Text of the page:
Bigger Isn’t Always Better

Better home design can drastically lower our carbon pollution.

People’s expectations have to change, city planners need to be bold, and the construction industry should lead with innovation

Most buildings have a huge carbon footprint.

The manufacture and transport of construction materials, the construction industry, and the heating and cooling of buildings account for nearly 40 percent of all heat-trapping carbon pollution.

So why don’t we talk more about buildings in our quest to lower climate pollution?

That’s the question that Courtenay-based designer John Gower asked when he decided to pursue a career in building design.

“We know that our homes have a huge impact in terms of climate change,” Gower told VanIsleNews in an interview.

Knowledge is one thing, change is another.

Gower, who attended Carleton University’s School of Architecture in Ottawa specializes in energy-efficient home design. 

If Gower had it his way he would be busy designing net zero homes all the time. A net zero home produces all of its energy needs on-site.

For example, several years ago Gower’s company designed a net zero home for a couple in Smithers in northern BC who went the extra mile on sustainability.

The house includes features like a solar thermal hot water system, extra thick walls, and a methane digester that turns agricultural waste into gas for household purposes. It also has a thing called an earth tube, a buried ventilation duct that uses geothermal energy to preheat incoming ventilation air in the winter and cool it in the summer.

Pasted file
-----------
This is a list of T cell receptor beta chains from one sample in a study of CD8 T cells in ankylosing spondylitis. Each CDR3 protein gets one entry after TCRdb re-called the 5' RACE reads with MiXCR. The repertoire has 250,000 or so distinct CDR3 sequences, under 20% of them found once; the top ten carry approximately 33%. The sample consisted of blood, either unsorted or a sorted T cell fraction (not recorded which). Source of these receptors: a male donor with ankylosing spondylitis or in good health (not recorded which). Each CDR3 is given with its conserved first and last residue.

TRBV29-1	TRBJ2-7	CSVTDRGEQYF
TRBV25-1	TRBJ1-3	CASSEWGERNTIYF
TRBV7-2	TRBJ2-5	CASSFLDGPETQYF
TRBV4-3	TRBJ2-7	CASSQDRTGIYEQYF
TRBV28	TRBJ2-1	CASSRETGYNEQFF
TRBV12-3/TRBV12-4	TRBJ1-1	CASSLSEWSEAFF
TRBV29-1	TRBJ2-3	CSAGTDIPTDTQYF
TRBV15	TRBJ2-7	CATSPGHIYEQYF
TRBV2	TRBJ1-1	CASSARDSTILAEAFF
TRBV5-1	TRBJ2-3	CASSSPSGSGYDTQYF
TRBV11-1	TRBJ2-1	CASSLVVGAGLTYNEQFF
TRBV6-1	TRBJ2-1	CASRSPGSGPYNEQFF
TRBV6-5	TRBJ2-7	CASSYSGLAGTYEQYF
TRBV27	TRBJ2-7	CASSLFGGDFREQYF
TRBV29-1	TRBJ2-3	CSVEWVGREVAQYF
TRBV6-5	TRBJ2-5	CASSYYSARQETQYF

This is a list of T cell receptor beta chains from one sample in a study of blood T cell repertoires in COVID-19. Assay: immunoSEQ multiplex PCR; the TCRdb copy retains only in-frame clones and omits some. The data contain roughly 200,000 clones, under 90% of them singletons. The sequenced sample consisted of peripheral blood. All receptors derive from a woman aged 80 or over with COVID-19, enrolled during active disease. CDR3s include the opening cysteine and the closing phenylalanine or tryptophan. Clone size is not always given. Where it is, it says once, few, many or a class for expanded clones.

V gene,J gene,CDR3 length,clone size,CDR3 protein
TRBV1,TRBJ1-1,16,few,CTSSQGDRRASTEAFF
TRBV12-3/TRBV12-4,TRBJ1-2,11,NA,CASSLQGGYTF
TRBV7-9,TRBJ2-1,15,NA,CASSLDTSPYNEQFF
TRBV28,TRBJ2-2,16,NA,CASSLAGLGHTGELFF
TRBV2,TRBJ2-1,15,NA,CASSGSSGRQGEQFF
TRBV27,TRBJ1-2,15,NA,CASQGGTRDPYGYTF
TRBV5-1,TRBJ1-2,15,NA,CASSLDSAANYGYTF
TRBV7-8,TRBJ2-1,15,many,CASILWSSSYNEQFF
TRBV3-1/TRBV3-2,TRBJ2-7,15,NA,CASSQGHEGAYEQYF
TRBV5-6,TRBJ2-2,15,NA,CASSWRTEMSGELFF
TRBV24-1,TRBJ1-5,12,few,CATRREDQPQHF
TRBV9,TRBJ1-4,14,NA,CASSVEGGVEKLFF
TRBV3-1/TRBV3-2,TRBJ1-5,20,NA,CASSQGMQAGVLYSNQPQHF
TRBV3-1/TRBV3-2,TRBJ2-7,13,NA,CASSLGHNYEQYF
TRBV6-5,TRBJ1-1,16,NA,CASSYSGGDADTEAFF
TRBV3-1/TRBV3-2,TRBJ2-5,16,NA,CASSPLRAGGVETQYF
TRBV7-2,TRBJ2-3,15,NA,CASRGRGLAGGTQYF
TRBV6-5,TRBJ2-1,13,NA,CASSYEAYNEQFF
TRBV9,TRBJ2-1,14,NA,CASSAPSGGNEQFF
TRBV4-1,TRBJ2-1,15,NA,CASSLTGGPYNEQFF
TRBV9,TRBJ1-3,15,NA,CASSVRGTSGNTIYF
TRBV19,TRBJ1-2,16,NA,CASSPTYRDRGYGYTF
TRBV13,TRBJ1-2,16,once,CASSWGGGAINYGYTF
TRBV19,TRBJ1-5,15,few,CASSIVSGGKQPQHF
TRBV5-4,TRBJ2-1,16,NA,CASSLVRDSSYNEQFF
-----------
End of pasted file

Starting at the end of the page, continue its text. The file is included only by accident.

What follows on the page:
But this is a rarity says Gower. A lot of people talk about wanting a sustainable or net zero house. But as soon they get into the design details, sustainability slips to sixth or seventh on the priority list.

Part of the problem is escalating construction costs.

The average cost to build a home in BC averages between $275 and $450 per square foot. That doesn’t include utility connection fees and permits. So, a 2,100-square-foot home can cost between half to almost a million dollars. Add in custom finishing details, and it goes up from there.

Another problem is people’s expectations of how big a house needs to be.

One of the easiest ways to reduce a building’s carbon footprint is to reduce its size. It’s simple. The smaller the home, the lower its energy requirements, even if you do nothing special in terms of innovation.

But in Canada, we’re addicted to square footage. Realtors love it for the tasty commissions. So do most builders. But the planet hates it.

“We need smaller houses and fewer single family detached homes. The fact is the size of the average house has doubled since the 1960s,” Gower says.

Then there’s the issue of zoning and building permits. Increasing housing density, or the number of housing units allowed on a given lot, has enormous benefits.

It can make for more walkable, bikeable and liveable urban areas and more efficient public transit.

Who wouldn’t want to live in a smart city like that? As a bonus, it can cut carbon pollution in a big way.

Yet municipalities tend to be conservative. When trying to rezone property to pack more housing into limited spaces, it can take years to change the mindset.  

It’s hard to change the status quo. 

Sustainability has become a buzzword. Companies slap the term on so many dubious actions the word has become almost meaningless. But one way we can give some real meaning is to change how we build, heat and cool our homes.

But to do that, we must realize that bigger isn’t better.